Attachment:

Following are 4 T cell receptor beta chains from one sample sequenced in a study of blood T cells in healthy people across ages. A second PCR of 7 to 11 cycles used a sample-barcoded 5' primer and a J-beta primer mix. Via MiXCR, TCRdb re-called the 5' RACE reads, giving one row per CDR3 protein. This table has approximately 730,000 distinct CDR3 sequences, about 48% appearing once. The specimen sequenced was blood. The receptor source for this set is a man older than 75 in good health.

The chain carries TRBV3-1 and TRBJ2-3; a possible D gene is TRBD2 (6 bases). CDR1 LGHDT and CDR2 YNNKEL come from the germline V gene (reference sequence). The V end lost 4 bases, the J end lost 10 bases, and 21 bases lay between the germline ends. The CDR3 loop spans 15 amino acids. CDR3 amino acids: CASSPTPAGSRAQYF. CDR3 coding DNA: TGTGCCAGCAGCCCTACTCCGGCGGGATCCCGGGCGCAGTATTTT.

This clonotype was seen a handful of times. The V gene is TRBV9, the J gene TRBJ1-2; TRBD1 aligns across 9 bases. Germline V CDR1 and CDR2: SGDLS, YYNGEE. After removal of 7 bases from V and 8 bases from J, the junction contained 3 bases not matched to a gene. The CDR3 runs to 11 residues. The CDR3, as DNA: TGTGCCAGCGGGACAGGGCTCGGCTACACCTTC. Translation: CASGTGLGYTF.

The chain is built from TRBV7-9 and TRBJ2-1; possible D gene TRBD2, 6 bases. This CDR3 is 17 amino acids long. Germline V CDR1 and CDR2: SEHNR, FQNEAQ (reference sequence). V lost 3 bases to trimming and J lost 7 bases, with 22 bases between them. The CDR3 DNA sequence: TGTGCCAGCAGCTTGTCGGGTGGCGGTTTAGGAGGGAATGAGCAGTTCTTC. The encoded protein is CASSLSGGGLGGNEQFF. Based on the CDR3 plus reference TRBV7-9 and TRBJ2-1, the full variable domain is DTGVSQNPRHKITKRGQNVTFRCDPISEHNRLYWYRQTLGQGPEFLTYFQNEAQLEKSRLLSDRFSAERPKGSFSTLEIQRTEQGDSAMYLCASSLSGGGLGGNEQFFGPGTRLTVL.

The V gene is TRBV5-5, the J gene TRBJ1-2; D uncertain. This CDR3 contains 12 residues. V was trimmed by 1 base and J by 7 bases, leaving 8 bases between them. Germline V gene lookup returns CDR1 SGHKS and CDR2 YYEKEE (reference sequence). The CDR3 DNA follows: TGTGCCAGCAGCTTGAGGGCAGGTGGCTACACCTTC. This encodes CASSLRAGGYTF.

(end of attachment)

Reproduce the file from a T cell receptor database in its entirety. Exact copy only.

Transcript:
Following are 4 T cell receptor beta chains from one sample sequenced in a study of blood T cells in healthy people across ages. A second PCR of 7 to 11 cycles used a sample-barcoded 5' primer and a J-beta primer mix. Via MiXCR, TCRdb re-called the 5' RACE reads, giving one row per CDR3 protein. This table has approximately 730,000 distinct CDR3 sequences, about 48% appearing once. The specimen sequenced was blood. The receptor source for this set is a man older than 75 in good health.

The chain carries TRBV3-1 and TRBJ2-3; a possible D gene is TRBD2 (6 bases). CDR1 LGHDT and CDR2 YNNKEL come from the germline V gene (reference sequence). The V end lost 4 bases, the J end lost 10 bases, and 21 bases lay between the germline ends. The CDR3 loop spans 15 amino acids. CDR3 amino acids: CASSPTPAGSRAQYF. CDR3 coding DNA: TGTGCCAGCAGCCCTACTCCGGCGGGATCCCGGGCGCAGTATTTT.

This clonotype was seen a handful of times. The V gene is TRBV9, the J gene TRBJ1-2; TRBD1 aligns across 9 bases. Germline V CDR1 and CDR2: SGDLS, YYNGEE. After removal of 7 bases from V and 8 bases from J, the junction contained 3 bases not matched to a gene. The CDR3 runs to 11 residues. The CDR3, as DNA: TGTGCCAGCGGGACAGGGCTCGGCTACACCTTC. Translation: CASGTGLGYTF.

The chain is built from TRBV7-9 and TRBJ2-1; possible D gene TRBD2, 6 bases. This CDR3 is 17 amino acids long. Germline V CDR1 and CDR2: SEHNR, FQNEAQ (reference sequence). V lost 3 bases to trimming and J lost 7 bases, with 22 bases between them. The CDR3 DNA sequence: TGTGCCAGCAGCTTGTCGGGTGGCGGTTTAGGAGGGAATGAGCAGTTCTTC. The encoded protein is CASSLSGGGLGGNEQFF. Based on the CDR3 plus reference TRBV7-9 and TRBJ2-1, the full variable domain is DTGVSQNPRHKITKRGQNVTFRCDPISEHNRLYWYRQTLGQGPEFLTYFQNEAQLEKSRLLSDRFSAERPKGSFSTLEIQRTEQGDSAMYLCASSLSGGGLGGNEQFFGPGTRLTVL.

The V gene is TRBV5-5, the J gene TRBJ1-2; D uncertain. This CDR3 contains 12 residues. V was trimmed by 1 base and J by 7 bases, leaving 8 bases between them. Germline V gene lookup returns CDR1 SGHKS and CDR2 YYEKEE (reference sequence). The CDR3 DNA follows: TGTGCCAGCAGCTTGAGGGCAGGTGGCTACACCTTC. This encodes CASSLRAGGYTF.